Reuters reports that auto market research firm CNW Research is projecting April transaction prices to be the highest in 15 years, when measured as a percentage of MSRP. According to the report, early April sales show average transaction prices hitting 87% of MSRP, the highest such level since 1996. By comparison, transaction prices were running at around 77% of MSRP during the industry’s down year of 2009. Looser credit (subprime sales are up 92% from last year), tsunami-related production delays and lower supplies of used cars, particularly small cars, are all given credit for contributing to the rising prices, although bailout-era capacity reductions clearly set the stage for this comeback. And with tsunami-related interruptions still working themselves through the system, demand could push prices higher still. But, says CNW principal Art Spinella, don’t look for the manufacturers to reap all of the rewards of rising transaction prices.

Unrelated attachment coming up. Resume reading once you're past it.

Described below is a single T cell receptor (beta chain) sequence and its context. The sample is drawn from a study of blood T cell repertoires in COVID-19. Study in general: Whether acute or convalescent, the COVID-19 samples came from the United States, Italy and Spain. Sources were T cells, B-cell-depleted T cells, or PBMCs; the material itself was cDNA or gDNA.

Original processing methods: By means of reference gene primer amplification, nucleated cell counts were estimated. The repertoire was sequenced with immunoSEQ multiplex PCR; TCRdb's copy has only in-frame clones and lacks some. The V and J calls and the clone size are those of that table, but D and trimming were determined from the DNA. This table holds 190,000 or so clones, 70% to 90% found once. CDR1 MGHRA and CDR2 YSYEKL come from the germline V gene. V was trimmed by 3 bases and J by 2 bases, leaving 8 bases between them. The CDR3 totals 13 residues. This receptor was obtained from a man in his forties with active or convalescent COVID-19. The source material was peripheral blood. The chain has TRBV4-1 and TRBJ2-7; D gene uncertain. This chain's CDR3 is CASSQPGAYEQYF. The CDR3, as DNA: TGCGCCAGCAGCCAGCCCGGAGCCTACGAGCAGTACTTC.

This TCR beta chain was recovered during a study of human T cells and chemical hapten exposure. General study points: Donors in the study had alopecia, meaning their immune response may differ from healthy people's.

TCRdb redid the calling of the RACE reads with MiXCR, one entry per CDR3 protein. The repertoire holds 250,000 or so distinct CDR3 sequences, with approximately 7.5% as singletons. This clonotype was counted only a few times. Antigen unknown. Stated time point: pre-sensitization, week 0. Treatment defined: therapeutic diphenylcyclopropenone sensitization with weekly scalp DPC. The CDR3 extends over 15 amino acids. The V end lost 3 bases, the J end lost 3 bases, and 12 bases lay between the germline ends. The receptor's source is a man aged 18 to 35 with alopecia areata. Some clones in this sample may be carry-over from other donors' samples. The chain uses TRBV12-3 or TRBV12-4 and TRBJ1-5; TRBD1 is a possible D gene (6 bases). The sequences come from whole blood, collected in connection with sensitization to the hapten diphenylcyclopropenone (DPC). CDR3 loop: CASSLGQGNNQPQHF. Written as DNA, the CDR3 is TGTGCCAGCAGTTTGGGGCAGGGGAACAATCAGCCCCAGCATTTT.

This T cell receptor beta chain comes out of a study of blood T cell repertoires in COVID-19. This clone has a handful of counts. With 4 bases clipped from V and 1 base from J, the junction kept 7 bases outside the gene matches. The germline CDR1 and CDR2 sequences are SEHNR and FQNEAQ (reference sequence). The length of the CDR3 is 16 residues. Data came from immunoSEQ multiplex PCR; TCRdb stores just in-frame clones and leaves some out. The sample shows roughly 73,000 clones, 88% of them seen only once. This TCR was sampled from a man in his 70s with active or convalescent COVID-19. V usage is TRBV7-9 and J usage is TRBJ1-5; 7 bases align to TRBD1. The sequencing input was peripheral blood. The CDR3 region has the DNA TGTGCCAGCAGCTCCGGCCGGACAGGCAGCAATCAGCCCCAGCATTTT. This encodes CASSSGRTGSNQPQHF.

Dealers are the primary beneficiary of these dwindling discounts since they are using fewer of their own dollars to close a deal than was necessary just a few years ago